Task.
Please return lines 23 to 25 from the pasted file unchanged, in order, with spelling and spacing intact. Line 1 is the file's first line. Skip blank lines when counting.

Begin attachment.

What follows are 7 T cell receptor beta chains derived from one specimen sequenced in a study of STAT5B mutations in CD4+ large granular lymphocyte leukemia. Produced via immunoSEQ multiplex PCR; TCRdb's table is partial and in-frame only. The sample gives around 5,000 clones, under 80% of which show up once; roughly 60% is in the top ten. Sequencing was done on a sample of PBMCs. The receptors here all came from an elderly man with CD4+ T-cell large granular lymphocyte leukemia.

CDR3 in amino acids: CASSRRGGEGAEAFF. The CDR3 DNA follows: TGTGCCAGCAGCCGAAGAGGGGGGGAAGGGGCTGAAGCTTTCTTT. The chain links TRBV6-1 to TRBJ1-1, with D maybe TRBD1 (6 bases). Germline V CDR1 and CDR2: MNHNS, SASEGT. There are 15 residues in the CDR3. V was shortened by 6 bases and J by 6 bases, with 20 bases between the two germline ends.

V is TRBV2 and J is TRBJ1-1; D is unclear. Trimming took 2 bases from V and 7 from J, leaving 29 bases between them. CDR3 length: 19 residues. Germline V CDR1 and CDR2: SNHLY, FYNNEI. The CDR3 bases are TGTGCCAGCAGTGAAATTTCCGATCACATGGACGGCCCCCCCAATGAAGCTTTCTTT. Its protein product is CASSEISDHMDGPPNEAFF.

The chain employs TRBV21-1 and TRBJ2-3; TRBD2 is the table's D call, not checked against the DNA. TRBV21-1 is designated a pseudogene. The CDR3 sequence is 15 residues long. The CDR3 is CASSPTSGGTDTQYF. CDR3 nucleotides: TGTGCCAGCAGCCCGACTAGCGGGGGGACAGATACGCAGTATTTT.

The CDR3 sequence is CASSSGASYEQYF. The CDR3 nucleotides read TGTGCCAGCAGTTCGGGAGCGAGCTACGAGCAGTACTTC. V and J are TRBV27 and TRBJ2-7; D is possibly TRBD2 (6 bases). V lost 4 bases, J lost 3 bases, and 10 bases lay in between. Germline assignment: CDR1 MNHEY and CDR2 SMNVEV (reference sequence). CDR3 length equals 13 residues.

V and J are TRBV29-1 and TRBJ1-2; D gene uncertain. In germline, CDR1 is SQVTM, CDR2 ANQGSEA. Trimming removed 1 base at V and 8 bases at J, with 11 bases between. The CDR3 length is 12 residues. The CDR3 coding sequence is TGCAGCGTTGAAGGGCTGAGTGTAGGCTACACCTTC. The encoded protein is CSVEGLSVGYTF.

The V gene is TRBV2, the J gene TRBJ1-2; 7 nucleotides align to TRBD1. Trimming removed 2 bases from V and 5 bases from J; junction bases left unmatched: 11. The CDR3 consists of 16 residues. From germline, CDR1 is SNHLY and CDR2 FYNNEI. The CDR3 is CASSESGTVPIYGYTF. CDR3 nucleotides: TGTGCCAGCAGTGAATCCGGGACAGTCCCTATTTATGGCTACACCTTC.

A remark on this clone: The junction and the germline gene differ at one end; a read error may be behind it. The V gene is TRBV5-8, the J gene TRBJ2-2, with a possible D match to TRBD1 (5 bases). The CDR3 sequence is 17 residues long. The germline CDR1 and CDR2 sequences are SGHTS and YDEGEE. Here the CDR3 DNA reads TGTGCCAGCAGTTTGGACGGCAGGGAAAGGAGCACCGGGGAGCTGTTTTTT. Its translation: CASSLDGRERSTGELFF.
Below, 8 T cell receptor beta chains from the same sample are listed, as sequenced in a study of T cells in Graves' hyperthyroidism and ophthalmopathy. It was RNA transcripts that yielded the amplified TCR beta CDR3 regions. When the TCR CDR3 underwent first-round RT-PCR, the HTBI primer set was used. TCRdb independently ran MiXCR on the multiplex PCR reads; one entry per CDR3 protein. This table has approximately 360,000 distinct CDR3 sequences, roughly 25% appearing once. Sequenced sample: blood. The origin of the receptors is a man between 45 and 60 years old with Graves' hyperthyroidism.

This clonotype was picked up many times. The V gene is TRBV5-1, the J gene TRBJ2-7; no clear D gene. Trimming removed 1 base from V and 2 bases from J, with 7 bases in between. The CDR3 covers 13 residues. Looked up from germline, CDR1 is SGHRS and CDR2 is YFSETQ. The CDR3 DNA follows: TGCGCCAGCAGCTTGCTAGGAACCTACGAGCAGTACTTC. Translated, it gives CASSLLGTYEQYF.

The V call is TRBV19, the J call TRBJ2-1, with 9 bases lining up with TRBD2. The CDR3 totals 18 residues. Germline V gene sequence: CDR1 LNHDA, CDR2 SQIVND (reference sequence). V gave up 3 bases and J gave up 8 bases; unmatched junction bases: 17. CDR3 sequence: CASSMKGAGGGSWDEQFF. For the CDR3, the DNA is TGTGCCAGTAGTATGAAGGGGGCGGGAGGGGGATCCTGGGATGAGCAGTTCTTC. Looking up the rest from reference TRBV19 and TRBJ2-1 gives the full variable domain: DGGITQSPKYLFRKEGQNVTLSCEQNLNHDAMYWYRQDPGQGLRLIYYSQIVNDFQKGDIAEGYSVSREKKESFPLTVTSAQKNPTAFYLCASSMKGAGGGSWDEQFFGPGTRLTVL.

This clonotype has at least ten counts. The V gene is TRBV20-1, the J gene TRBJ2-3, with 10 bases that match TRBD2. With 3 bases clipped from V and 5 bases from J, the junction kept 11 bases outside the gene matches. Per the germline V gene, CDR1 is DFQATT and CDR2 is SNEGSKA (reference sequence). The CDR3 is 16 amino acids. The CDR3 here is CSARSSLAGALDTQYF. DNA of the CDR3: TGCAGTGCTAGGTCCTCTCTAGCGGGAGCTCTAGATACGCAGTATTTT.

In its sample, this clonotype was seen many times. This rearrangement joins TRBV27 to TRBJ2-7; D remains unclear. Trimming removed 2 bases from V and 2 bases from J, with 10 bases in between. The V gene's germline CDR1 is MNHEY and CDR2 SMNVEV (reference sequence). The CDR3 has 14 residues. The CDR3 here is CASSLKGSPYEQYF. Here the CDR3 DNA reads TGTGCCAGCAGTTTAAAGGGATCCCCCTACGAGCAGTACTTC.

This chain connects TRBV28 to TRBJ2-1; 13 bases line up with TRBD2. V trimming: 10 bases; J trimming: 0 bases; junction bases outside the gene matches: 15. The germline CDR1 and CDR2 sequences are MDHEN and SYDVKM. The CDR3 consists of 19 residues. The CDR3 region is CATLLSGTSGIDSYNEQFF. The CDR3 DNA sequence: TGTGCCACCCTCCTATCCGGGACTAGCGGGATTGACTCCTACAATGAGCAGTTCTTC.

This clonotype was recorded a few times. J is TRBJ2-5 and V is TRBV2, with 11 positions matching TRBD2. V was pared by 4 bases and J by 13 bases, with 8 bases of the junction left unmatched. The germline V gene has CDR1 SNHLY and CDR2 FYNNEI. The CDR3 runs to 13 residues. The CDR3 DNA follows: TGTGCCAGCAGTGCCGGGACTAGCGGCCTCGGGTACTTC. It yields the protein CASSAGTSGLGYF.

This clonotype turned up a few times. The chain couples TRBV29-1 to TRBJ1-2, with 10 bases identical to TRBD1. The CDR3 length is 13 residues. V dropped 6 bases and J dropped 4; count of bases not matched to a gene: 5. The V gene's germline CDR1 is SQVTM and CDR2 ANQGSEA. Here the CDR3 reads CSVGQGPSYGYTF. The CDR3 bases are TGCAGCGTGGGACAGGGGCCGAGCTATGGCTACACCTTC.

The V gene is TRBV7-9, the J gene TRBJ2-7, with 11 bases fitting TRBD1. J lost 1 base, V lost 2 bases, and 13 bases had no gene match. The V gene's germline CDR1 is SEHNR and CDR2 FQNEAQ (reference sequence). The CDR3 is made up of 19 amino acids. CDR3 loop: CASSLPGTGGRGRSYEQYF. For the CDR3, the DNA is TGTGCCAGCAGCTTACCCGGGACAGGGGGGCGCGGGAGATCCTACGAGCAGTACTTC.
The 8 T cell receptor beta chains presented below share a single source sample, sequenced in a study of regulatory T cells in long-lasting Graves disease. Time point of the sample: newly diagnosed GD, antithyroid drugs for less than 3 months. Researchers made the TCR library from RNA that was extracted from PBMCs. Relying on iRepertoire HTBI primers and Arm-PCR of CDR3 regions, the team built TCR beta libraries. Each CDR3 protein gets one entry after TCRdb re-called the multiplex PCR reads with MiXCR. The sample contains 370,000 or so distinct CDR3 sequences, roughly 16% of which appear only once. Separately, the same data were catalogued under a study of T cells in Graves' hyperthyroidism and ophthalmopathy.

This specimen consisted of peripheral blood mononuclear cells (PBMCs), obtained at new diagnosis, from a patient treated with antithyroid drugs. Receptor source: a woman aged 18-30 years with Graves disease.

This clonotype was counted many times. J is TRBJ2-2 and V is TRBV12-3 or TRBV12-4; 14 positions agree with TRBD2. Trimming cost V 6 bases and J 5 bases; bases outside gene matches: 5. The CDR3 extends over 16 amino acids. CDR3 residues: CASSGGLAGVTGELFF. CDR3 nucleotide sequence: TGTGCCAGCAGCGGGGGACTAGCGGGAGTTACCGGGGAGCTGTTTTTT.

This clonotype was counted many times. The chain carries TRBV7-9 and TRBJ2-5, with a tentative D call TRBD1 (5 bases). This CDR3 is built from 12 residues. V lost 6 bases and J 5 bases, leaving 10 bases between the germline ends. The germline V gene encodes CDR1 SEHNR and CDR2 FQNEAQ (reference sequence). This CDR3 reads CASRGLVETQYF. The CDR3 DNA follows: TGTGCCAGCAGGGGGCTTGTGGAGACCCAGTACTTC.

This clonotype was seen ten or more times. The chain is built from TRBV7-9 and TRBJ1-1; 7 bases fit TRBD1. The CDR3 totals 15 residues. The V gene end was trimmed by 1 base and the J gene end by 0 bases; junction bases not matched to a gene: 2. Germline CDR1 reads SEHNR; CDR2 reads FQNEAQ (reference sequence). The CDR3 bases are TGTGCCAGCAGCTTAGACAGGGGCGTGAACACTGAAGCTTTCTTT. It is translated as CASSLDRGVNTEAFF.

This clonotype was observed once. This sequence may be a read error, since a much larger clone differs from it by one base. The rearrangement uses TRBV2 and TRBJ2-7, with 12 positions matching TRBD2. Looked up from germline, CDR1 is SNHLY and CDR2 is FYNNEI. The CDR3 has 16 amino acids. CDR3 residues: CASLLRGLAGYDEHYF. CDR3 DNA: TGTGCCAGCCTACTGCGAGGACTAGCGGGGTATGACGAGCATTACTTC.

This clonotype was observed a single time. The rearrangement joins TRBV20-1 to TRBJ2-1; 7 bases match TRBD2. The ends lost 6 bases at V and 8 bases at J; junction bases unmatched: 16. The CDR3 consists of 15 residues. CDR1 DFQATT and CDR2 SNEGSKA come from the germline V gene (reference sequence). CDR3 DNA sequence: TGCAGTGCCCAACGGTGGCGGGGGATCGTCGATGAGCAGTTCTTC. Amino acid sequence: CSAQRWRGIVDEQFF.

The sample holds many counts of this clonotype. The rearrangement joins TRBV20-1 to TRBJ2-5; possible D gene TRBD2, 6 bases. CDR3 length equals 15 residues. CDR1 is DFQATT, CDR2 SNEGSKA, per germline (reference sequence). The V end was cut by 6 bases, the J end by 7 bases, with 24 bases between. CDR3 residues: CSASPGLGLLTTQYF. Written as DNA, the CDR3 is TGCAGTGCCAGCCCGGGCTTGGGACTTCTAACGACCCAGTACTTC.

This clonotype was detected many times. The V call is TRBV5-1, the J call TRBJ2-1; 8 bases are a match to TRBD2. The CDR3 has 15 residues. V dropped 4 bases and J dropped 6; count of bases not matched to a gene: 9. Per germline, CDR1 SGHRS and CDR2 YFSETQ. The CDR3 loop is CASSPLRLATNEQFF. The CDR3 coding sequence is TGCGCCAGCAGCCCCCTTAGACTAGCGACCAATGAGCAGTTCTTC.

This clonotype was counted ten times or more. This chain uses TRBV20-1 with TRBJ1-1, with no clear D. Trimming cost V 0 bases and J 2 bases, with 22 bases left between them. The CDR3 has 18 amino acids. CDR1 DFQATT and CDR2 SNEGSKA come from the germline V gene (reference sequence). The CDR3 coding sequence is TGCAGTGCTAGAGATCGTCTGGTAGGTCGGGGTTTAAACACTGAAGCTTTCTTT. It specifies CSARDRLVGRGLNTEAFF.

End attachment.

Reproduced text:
This clonotype was observed once. This sequence may be a read error, since a much larger clone differs from it by one base. The rearrangement uses TRBV2 and TRBJ2-7, with 12 positions matching TRBD2. Looked up from germline, CDR1 is SNHLY and CDR2 is FYNNEI. The CDR3 has 16 amino acids. CDR3 residues: CASLLRGLAGYDEHYF. CDR3 DNA: TGTGCCAGCCTACTGCGAGGACTAGCGGGGTATGACGAGCATTACTTC.

This clonotype was observed a single time. The rearrangement joins TRBV20-1 to TRBJ2-1; 7 bases match TRBD2. The ends lost 6 bases at V and 8 bases at J; junction bases unmatched: 16. The CDR3 consists of 15 residues. CDR1 DFQATT and CDR2 SNEGSKA come from the germline V gene (reference sequence). CDR3 DNA sequence: TGCAGTGCCCAACGGTGGCGGGGGATCGTCGATGAGCAGTTCTTC. Amino acid sequence: CSAQRWRGIVDEQFF.

The sample holds many counts of this clonotype. The rearrangement joins TRBV20-1 to TRBJ2-5; possible D gene TRBD2, 6 bases. CDR3 length equals 15 residues. CDR1 is DFQATT, CDR2 SNEGSKA, per germline (reference sequence). The V end was cut by 6 bases, the J end by 7 bases, with 24 bases between. CDR3 residues: CSASPGLGLLTTQYF. Written as DNA, the CDR3 is TGCAGTGCCAGCCCGGGCTTGGGACTTCTAACGACCCAGTACTTC.